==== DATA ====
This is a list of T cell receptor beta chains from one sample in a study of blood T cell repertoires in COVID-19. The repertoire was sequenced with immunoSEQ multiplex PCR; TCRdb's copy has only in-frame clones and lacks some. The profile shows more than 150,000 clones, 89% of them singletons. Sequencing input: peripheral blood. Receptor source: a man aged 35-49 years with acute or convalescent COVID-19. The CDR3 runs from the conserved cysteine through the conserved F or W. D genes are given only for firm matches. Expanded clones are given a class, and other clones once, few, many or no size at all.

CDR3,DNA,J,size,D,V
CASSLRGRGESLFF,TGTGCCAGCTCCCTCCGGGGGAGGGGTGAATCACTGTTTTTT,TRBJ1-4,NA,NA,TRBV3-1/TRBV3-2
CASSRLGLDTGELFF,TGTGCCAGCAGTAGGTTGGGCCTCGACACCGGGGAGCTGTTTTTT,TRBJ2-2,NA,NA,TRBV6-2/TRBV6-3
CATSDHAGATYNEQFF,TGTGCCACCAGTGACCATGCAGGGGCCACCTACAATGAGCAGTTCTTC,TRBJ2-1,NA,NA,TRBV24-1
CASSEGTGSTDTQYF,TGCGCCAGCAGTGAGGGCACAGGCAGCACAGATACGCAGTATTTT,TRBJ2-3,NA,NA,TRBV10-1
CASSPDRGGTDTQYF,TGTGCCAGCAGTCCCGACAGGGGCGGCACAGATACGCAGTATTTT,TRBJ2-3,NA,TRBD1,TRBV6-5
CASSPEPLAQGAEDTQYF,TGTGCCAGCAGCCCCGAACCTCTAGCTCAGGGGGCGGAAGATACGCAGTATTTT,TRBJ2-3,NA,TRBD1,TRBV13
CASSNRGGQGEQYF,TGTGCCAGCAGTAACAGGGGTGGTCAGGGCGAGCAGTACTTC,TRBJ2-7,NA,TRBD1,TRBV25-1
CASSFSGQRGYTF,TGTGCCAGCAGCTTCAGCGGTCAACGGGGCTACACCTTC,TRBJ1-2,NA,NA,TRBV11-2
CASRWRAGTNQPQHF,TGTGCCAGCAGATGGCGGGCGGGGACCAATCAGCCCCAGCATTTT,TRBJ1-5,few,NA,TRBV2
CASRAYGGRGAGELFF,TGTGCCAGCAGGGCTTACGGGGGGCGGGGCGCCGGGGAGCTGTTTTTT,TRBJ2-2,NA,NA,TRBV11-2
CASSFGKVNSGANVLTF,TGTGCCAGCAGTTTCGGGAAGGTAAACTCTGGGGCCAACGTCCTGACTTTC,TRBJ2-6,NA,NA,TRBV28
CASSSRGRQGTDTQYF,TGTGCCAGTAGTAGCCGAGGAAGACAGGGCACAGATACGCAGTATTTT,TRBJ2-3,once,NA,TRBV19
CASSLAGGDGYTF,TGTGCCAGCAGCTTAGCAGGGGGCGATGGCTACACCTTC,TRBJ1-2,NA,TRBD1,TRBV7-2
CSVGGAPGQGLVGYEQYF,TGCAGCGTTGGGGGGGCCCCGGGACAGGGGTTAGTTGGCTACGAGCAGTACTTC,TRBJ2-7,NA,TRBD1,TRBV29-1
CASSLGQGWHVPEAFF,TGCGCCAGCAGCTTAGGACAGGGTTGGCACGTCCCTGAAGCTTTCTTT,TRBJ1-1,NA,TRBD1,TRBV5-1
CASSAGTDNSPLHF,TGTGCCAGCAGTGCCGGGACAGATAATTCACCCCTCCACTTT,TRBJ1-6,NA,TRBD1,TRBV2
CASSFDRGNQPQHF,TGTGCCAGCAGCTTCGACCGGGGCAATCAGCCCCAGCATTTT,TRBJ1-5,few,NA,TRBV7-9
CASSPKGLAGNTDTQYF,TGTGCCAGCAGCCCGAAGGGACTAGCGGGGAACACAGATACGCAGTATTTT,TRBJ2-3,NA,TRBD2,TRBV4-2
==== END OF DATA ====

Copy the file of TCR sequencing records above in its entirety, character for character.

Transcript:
This is a list of T cell receptor beta chains from one sample in a study of blood T cell repertoires in COVID-19. The repertoire was sequenced with immunoSEQ multiplex PCR; TCRdb's copy has only in-frame clones and lacks some. The profile shows more than 150,000 clones, 89% of them singletons. Sequencing input: peripheral blood. Receptor source: a man aged 35-49 years with acute or convalescent COVID-19. The CDR3 runs from the conserved cysteine through the conserved F or W. D genes are given only for firm matches. Expanded clones are given a class, and other clones once, few, many or no size at all.

CDR3,DNA,J,size,D,V
CASSLRGRGESLFF,TGTGCCAGCTCCCTCCGGGGGAGGGGTGAATCACTGTTTTTT,TRBJ1-4,NA,NA,TRBV3-1/TRBV3-2
CASSRLGLDTGELFF,TGTGCCAGCAGTAGGTTGGGCCTCGACACCGGGGAGCTGTTTTTT,TRBJ2-2,NA,NA,TRBV6-2/TRBV6-3
CATSDHAGATYNEQFF,TGTGCCACCAGTGACCATGCAGGGGCCACCTACAATGAGCAGTTCTTC,TRBJ2-1,NA,NA,TRBV24-1
CASSEGTGSTDTQYF,TGCGCCAGCAGTGAGGGCACAGGCAGCACAGATACGCAGTATTTT,TRBJ2-3,NA,NA,TRBV10-1
CASSPDRGGTDTQYF,TGTGCCAGCAGTCCCGACAGGGGCGGCACAGATACGCAGTATTTT,TRBJ2-3,NA,TRBD1,TRBV6-5
CASSPEPLAQGAEDTQYF,TGTGCCAGCAGCCCCGAACCTCTAGCTCAGGGGGCGGAAGATACGCAGTATTTT,TRBJ2-3,NA,TRBD1,TRBV13
CASSNRGGQGEQYF,TGTGCCAGCAGTAACAGGGGTGGTCAGGGCGAGCAGTACTTC,TRBJ2-7,NA,TRBD1,TRBV25-1
CASSFSGQRGYTF,TGTGCCAGCAGCTTCAGCGGTCAACGGGGCTACACCTTC,TRBJ1-2,NA,NA,TRBV11-2
CASRWRAGTNQPQHF,TGTGCCAGCAGATGGCGGGCGGGGACCAATCAGCCCCAGCATTTT,TRBJ1-5,few,NA,TRBV2
CASRAYGGRGAGELFF,TGTGCCAGCAGGGCTTACGGGGGGCGGGGCGCCGGGGAGCTGTTTTTT,TRBJ2-2,NA,NA,TRBV11-2
CASSFGKVNSGANVLTF,TGTGCCAGCAGTTTCGGGAAGGTAAACTCTGGGGCCAACGTCCTGACTTTC,TRBJ2-6,NA,NA,TRBV28
CASSSRGRQGTDTQYF,TGTGCCAGTAGTAGCCGAGGAAGACAGGGCACAGATACGCAGTATTTT,TRBJ2-3,once,NA,TRBV19
CASSLAGGDGYTF,TGTGCCAGCAGCTTAGCAGGGGGCGATGGCTACACCTTC,TRBJ1-2,NA,TRBD1,TRBV7-2
CSVGGAPGQGLVGYEQYF,TGCAGCGTTGGGGGGGCCCCGGGACAGGGGTTAGTTGGCTACGAGCAGTACTTC,TRBJ2-7,NA,TRBD1,TRBV29-1
CASSLGQGWHVPEAFF,TGCGCCAGCAGCTTAGGACAGGGTTGGCACGTCCCTGAAGCTTTCTTT,TRBJ1-1,NA,TRBD1,TRBV5-1
CASSAGTDNSPLHF,TGTGCCAGCAGTGCCGGGACAGATAATTCACCCCTCCACTTT,TRBJ1-6,NA,TRBD1,TRBV2
CASSFDRGNQPQHF,TGTGCCAGCAGCTTCGACCGGGGCAATCAGCCCCAGCATTTT,TRBJ1-5,few,NA,TRBV7-9
CASSPKGLAGNTDTQYF,TGTGCCAGCAGCCCGAAGGGACTAGCGGGGAACACAGATACGCAGTATTTT,TRBJ2-3,NA,TRBD2,TRBV4-2